While school violence is a problem in all countries, its specific manifestations are heavily influenced by norms, attitudes and behaviours that are deeply engrained in the society around it and reflected at school. Patterns of school violence reflect broader inequitable social and gender norms and power dynamics, such as unequal power dynamics between men and women or adults and children.
Ending all forms of school violence so that students are free to learn and realize their full potential can only be achieved if the school, the community, and the government work together. Teachers are a critical part of this holistic approach and key to building a positive and supportive learning environment.
Teacher Rowan Coffey from Ireland said the school must work with the whole community, “and not just all teachers, but all stakeholders in school. We need to get our students on board, to be proactive in terms of anti-bullying, parents, the board of management, all the stakeholders. We need buy-in from everybody.” The holistic whole-education approach, advocated by UNESCO and partners, means that schools, communities, governments, the media, and the private sector work together to provide integrated services and activities aimed at making schools safer, more child-friendly and gender-sensitive.
Through the Connect with Respect programme implemented by UNESCO and partners in 7 countries, teachers not only learnt how to promote better relationships between learners and improve critical thinking skills on issues such as gender inequality or the use of violence, they also were able to guide students to take action themselves through student-led initiatives and peer approaches. Teachers also reported that they were better equipped to recognize and respond to incidents of violence and connect students with referral services when needed.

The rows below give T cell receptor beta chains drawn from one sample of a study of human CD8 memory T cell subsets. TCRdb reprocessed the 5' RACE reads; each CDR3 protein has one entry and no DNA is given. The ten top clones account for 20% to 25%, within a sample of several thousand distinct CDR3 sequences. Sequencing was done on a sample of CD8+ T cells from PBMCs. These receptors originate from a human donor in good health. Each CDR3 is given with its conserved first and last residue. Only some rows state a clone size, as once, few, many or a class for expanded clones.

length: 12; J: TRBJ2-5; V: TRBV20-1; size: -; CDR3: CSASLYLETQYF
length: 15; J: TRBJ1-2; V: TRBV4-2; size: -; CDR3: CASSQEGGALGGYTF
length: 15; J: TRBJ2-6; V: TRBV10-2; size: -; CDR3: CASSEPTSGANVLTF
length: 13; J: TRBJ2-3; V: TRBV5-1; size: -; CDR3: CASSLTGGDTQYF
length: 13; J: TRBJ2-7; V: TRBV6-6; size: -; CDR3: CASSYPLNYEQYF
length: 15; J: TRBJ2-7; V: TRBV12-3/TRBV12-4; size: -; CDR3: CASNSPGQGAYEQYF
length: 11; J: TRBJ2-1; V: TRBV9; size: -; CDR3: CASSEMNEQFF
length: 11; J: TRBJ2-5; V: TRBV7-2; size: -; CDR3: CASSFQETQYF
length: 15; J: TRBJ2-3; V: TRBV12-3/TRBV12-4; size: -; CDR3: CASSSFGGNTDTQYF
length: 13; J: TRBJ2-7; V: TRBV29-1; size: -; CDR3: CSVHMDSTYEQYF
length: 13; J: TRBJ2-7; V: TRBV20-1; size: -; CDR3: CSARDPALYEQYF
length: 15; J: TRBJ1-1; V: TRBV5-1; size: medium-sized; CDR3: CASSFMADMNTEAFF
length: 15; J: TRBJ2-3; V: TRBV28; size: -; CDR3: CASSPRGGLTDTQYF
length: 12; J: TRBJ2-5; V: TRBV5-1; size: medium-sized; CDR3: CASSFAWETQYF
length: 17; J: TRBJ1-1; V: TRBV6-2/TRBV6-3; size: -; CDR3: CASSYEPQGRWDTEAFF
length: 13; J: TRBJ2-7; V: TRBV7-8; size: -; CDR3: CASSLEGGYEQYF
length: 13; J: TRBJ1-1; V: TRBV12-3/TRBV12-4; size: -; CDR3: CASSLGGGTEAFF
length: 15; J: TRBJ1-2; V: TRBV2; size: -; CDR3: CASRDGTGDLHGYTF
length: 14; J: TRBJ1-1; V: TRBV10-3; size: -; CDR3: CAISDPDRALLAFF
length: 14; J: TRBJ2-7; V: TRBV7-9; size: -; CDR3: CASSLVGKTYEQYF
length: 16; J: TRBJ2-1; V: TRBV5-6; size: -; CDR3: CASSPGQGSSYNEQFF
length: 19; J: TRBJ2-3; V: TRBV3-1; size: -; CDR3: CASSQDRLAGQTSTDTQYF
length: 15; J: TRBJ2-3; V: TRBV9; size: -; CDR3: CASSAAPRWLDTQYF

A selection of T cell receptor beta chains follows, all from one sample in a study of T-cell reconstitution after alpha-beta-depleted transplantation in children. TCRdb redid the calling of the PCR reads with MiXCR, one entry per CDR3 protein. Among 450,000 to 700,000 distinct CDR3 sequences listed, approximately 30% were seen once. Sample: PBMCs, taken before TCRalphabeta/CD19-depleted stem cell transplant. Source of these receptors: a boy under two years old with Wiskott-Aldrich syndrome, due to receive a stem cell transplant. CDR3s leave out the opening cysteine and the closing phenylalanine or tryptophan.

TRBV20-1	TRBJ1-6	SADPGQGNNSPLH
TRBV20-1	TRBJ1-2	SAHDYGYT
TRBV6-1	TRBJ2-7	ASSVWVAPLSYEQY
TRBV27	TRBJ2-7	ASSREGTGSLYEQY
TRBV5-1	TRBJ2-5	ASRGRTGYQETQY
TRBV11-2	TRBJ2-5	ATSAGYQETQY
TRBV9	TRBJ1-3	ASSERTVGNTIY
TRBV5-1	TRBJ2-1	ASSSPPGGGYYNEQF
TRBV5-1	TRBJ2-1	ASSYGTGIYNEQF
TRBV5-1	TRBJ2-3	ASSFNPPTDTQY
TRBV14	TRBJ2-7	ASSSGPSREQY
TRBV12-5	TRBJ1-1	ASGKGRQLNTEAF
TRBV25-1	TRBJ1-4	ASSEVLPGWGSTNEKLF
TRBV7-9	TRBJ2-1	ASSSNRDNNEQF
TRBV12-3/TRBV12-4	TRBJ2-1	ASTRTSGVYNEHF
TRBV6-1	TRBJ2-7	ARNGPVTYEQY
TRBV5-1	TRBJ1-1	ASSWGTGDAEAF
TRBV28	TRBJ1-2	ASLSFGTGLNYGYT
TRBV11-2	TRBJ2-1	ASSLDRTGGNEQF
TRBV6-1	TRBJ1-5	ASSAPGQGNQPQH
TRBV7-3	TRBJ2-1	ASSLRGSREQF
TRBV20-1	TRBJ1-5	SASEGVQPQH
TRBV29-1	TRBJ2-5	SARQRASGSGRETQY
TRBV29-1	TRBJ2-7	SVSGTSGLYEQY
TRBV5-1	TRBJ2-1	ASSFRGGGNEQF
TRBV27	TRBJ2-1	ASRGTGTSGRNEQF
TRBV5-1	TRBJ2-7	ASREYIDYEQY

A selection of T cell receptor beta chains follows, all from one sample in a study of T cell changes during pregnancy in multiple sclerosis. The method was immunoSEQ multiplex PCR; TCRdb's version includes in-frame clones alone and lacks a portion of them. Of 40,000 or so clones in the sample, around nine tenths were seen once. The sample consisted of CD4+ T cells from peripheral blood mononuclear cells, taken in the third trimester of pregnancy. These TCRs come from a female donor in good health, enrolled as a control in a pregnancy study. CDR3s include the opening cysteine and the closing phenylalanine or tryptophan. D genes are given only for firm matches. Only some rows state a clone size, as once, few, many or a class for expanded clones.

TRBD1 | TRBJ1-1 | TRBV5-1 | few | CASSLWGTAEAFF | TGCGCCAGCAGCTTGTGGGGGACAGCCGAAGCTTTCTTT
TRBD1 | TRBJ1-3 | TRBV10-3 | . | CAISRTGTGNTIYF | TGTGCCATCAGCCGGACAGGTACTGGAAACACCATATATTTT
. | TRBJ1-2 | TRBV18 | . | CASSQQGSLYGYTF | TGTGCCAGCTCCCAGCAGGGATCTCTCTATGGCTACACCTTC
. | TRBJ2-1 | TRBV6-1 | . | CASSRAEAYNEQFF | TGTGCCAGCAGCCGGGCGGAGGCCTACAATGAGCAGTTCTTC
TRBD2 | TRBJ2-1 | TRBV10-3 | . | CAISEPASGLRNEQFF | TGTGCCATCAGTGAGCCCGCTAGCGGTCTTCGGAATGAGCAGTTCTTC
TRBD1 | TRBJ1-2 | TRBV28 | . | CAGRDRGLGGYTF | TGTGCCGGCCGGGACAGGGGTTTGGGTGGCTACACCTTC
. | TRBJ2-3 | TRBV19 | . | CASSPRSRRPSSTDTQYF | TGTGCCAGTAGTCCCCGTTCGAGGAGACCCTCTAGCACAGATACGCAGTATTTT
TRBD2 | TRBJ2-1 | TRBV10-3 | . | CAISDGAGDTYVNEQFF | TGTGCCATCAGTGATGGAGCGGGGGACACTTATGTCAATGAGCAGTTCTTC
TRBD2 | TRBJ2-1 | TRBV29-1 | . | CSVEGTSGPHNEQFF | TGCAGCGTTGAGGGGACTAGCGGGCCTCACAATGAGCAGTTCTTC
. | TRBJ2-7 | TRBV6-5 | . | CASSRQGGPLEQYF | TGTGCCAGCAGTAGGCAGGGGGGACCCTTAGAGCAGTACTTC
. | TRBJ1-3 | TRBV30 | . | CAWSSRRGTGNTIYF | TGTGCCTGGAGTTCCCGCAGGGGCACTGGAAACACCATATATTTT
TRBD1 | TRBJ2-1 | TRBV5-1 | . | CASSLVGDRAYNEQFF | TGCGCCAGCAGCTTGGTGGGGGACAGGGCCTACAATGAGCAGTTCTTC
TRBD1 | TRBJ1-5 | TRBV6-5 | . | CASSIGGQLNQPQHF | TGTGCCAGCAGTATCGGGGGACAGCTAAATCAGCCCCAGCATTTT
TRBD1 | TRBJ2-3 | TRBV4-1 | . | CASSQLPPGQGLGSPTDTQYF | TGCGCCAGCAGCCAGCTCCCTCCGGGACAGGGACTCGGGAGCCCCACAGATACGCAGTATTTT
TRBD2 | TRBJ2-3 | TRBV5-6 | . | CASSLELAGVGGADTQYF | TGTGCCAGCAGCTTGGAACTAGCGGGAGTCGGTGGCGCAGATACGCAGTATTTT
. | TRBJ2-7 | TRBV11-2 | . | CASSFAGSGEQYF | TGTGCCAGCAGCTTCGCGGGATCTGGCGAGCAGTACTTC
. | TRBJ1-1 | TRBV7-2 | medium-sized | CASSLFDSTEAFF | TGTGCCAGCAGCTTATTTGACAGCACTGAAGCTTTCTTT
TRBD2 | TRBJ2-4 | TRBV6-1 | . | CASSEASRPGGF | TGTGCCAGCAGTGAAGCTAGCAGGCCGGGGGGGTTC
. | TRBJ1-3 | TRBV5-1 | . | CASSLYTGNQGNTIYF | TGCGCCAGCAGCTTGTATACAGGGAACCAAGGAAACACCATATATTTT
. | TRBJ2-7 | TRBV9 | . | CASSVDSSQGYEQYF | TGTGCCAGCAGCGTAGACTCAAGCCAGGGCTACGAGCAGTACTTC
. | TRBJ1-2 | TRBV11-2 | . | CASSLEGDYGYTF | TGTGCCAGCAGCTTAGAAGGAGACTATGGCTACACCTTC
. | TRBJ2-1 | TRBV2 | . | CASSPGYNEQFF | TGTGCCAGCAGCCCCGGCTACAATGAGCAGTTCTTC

Teachers can also provide an important link between the school and the community through their relationship with parents. Finally, through their teaching and engagement in building a safe environment, teachers can also generate evidence and assess what works at the school level.
With the right support, training and leadership, teachers can help build a truly transformative education. They can play a key role in making schools a safer place for learners and can be at the forefront of efforts to prevent and respond to all forms of violence in school. This will be central to the dialogue at a high-level seminar hosted by UNESCO on November 3rd, and we encourage people to join the discussion and help enable and empower teachers to end violence in schools today.